IDEAS home Printed from
MyIDEAS: Login to save this paper or follow this series

Government spending, growth and poverty: an analysis of interlinkages in rural India

  • Fan, Shenggen
  • Hazell, P. B. R.
  • Thorat, Sukhadeo

Poverty in rural India has declined substantially in recent decades. This steady decline in poverty was strongly associated with agricultural growth, particularly the green revolution, which in turn was a response to massive public investments in agriculture and rural infrastructure. Public investment in rural areas has also benefitted the poor through its impact on the growth of the rural non-farm economy, and government expenditure on rural poverty and employment programs,which has grown rapidly, has directly benefitted the rural poor. The primary purpose of this study is to investigate the causes of the decline in rural poverty in India, and particularly to disentangle the specific role that government investments have played. We seek to quantify the effectiveness of different types of government expenditures in contributing to poverty alleviation. The study uses state level data for 1970 to 1993 to estimate an econometric model that permits calculation of the number of poor people raised above the poverty line for each additional million rupees spent on different expenditure items. The model is also structured to enable identification of the different channels through which different types of government expenditures impact on the poor. But targeting government expenditures simply to reduce poverty is not sufficient. Government expenditures also need to stimulate economic growth. The model is therefore formulated so as to measure the growth as well as the poverty impact of different items of government expenditure. The results from our model show that government spending on productivity enhancing investments, such as agricultural R&D and irrigation, rural infrastructure (including roads and electricity), and rural development targeted directly on the rural poor, have all contributed to reductions in rural poverty, and most have also contributed to growth in agricultural productivity.

If you experience problems downloading a file, check if you have the proper application to view it first. In case of further problems read the IDEAS help page. Note that these files are not on the IDEAS site. Please be patient as the files may be large.

File URL:
Download Restriction: no

Paper provided by International Food Policy Research Institute (IFPRI) in its series EPTD discussion papers with number 33.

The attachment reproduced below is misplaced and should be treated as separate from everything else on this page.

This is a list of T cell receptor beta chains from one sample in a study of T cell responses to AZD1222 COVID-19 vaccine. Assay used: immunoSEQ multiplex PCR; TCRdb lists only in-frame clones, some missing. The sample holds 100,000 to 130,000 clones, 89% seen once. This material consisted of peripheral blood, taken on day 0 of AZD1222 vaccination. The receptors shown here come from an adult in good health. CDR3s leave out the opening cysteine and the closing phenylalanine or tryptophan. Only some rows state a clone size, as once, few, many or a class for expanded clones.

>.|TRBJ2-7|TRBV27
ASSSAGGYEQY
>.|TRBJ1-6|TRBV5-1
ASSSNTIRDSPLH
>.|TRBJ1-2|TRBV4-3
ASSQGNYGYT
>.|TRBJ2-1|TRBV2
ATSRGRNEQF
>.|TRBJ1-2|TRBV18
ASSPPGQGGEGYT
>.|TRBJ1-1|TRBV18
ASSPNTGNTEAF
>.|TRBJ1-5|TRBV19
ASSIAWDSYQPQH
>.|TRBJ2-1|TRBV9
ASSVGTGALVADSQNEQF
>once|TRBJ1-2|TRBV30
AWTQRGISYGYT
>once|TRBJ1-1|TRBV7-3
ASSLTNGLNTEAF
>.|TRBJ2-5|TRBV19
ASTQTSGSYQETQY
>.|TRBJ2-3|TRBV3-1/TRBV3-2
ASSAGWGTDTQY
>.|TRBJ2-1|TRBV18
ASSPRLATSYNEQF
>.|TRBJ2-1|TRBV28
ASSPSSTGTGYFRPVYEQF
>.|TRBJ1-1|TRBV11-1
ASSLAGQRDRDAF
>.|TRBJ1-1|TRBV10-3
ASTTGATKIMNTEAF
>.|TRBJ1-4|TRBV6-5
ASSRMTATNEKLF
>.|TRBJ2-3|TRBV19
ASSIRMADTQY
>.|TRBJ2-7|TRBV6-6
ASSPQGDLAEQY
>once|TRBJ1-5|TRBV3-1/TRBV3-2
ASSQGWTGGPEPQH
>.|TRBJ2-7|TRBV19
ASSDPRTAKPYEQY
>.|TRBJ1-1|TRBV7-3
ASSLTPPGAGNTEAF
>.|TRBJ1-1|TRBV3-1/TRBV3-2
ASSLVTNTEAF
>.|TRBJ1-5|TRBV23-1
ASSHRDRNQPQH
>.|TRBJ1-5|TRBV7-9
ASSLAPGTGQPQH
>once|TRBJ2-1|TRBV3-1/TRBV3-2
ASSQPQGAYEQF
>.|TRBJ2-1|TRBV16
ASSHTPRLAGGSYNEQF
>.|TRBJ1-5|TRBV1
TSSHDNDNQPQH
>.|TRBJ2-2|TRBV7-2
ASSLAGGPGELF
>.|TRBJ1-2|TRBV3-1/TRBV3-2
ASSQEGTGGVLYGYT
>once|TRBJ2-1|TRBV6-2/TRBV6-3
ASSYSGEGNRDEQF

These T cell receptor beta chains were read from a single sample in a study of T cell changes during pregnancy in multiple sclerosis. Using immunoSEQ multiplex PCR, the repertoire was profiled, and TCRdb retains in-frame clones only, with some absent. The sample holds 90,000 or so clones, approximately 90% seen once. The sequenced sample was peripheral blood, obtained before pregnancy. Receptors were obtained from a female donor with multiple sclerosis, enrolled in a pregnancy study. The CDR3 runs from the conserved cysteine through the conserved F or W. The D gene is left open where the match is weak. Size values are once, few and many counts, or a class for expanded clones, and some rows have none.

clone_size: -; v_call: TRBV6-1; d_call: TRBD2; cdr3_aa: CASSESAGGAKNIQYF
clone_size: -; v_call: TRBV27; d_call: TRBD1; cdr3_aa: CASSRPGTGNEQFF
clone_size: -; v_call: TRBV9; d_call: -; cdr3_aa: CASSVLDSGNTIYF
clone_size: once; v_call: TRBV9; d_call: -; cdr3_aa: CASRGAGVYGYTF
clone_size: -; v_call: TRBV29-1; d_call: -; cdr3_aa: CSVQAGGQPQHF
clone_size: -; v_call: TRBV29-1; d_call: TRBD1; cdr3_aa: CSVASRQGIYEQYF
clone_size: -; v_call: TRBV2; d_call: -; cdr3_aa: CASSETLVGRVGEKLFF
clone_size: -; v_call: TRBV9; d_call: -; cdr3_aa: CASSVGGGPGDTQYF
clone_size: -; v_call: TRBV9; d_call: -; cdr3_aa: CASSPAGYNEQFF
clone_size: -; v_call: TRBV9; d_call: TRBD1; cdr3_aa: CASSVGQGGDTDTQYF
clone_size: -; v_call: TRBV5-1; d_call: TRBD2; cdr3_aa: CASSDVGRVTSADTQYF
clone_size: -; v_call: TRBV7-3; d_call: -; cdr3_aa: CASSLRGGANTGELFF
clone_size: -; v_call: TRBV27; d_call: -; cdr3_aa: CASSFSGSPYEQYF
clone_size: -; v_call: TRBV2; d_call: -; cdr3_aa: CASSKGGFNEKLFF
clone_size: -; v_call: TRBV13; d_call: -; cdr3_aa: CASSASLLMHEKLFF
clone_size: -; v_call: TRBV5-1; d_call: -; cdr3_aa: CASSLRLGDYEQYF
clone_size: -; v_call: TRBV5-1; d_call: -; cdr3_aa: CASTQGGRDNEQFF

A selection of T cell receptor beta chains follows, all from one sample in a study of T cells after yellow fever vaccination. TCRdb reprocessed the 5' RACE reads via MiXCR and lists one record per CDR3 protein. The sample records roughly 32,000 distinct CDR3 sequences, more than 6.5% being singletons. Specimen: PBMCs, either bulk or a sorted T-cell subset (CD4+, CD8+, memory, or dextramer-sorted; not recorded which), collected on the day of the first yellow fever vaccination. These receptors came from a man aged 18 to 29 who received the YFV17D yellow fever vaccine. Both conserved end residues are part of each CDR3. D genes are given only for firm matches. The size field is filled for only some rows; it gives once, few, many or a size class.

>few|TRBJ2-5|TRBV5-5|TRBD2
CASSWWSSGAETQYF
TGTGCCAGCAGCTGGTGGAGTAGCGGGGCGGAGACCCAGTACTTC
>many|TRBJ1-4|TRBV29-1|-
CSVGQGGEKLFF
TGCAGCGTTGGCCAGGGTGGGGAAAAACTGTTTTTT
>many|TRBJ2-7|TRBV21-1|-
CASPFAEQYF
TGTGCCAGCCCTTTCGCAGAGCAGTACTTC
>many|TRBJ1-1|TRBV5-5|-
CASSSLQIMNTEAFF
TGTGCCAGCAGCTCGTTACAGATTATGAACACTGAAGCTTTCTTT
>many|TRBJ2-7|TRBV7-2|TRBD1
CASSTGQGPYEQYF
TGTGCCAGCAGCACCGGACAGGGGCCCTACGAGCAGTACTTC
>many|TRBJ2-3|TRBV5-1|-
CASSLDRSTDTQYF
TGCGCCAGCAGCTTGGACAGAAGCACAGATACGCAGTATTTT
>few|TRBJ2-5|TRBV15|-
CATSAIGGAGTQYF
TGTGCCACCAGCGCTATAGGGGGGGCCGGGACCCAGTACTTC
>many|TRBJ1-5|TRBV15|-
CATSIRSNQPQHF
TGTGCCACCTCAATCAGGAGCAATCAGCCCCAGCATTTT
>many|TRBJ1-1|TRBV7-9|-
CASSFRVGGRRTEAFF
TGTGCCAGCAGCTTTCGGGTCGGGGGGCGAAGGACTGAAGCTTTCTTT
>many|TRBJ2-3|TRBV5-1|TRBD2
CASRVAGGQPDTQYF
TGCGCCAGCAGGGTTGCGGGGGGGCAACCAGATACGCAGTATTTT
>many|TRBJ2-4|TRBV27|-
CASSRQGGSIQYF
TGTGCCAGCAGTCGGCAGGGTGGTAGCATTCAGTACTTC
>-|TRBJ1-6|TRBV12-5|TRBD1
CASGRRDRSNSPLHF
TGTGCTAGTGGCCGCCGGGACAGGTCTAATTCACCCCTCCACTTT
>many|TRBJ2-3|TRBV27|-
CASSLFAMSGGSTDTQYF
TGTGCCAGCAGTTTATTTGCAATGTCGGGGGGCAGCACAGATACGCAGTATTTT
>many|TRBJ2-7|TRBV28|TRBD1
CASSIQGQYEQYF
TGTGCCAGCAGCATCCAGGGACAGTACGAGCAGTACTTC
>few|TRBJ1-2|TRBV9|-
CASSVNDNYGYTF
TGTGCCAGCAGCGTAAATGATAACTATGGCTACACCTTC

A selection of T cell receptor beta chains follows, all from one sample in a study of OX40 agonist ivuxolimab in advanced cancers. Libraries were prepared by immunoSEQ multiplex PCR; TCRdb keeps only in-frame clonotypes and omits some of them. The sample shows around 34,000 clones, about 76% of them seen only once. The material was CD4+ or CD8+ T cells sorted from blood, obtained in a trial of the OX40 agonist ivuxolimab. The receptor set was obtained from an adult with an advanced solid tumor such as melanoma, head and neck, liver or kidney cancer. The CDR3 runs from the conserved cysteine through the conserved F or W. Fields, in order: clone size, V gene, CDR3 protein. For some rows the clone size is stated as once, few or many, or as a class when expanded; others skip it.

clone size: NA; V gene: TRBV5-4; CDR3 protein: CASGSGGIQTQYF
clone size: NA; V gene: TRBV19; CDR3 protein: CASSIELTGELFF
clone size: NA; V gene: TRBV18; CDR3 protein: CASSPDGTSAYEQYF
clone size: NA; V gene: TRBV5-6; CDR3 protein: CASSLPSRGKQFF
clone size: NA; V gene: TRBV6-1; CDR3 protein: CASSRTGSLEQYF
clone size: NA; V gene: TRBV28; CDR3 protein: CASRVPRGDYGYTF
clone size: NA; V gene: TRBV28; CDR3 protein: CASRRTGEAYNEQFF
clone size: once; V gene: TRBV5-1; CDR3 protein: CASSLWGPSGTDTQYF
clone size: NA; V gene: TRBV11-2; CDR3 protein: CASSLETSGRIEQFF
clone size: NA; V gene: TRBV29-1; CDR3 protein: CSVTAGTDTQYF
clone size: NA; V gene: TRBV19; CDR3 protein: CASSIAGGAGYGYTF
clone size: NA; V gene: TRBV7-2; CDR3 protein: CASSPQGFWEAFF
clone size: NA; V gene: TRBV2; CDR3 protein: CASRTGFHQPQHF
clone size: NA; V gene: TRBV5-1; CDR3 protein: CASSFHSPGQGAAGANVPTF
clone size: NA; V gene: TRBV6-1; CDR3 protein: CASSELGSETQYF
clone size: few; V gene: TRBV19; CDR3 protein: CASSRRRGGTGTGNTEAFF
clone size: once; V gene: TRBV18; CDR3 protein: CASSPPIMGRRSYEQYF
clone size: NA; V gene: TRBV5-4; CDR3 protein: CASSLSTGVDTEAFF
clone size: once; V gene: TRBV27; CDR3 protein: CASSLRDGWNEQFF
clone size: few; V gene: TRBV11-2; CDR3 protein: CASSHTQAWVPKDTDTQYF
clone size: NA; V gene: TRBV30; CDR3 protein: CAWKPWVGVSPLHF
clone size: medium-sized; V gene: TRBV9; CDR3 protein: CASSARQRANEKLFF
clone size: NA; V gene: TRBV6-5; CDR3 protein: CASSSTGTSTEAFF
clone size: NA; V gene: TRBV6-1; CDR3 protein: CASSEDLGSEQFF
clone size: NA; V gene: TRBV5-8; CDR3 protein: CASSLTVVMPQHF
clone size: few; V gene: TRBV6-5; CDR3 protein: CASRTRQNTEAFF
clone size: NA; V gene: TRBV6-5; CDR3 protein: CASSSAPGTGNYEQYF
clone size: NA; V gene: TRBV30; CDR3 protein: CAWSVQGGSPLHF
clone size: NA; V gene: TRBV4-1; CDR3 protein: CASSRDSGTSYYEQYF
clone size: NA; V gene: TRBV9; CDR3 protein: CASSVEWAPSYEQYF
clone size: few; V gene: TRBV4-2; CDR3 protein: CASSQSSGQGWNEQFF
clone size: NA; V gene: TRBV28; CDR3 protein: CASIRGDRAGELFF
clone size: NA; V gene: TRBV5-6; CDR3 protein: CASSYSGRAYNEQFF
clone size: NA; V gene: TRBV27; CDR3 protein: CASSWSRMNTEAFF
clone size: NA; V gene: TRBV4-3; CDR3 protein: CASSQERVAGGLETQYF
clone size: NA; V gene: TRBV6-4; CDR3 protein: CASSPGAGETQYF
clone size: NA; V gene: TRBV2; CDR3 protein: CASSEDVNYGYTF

in new window

Date of creation: 1998
Date of revision:
Handle: RePEc:fpr:eptddp:33
Contact details of provider: Postal: 2033 K Street, NW, Washington, DC 20006
Phone: 202-862-5600
Fax: 202-467-4439
Web page:

More information through EDIRC

References listed on IDEAS
Please report citation or reference errors to , or , if you are the registered author of the cited work, log in to your RePEc Author Service profile, click on "citations" and make appropriate adjustments.:

as in new window
  1. Otsuka, Keijiro & Chuma, Hiroyuki & Hayami, Yujiro, 1993. "Permanent Labour and Land Tenancy Contracts in Agrarian Economies: An Integrated Analysis," Economica, London School of Economics and Political Science, vol. 60(237), pages 57-77, February.
Full references (including those not matched with items on IDEAS)

This item is not listed on Wikipedia, on a reading list or among the top items on IDEAS.

When requesting a correction, please mention this item's handle: RePEc:fpr:eptddp:33. See general information about how to correct material in RePEc.

For technical questions regarding this item, or to correct its authors, title, abstract, bibliographic or download information, contact: ()

If you have authored this item and are not yet registered with RePEc, we encourage you to do it here. This allows to link your profile to this item. It also allows you to accept potential citations to this item that we are uncertain about.

If references are entirely missing, you can add them using this form.

If the full references list an item that is present in RePEc, but the system did not link to it, you can help with this form.

If you know of missing items citing this one, you can help us creating those links by adding the relevant references in the same way as above, for each refering item. If you are a registered author of this item, you may also want to check the "citations" tab in your profile, as there may be some citations waiting for confirmation.

Please note that corrections may take a couple of weeks to filter through the various RePEc services.

This information is provided to you by IDEAS at the Research Division of the Federal Reserve Bank of St. Louis using RePEc data.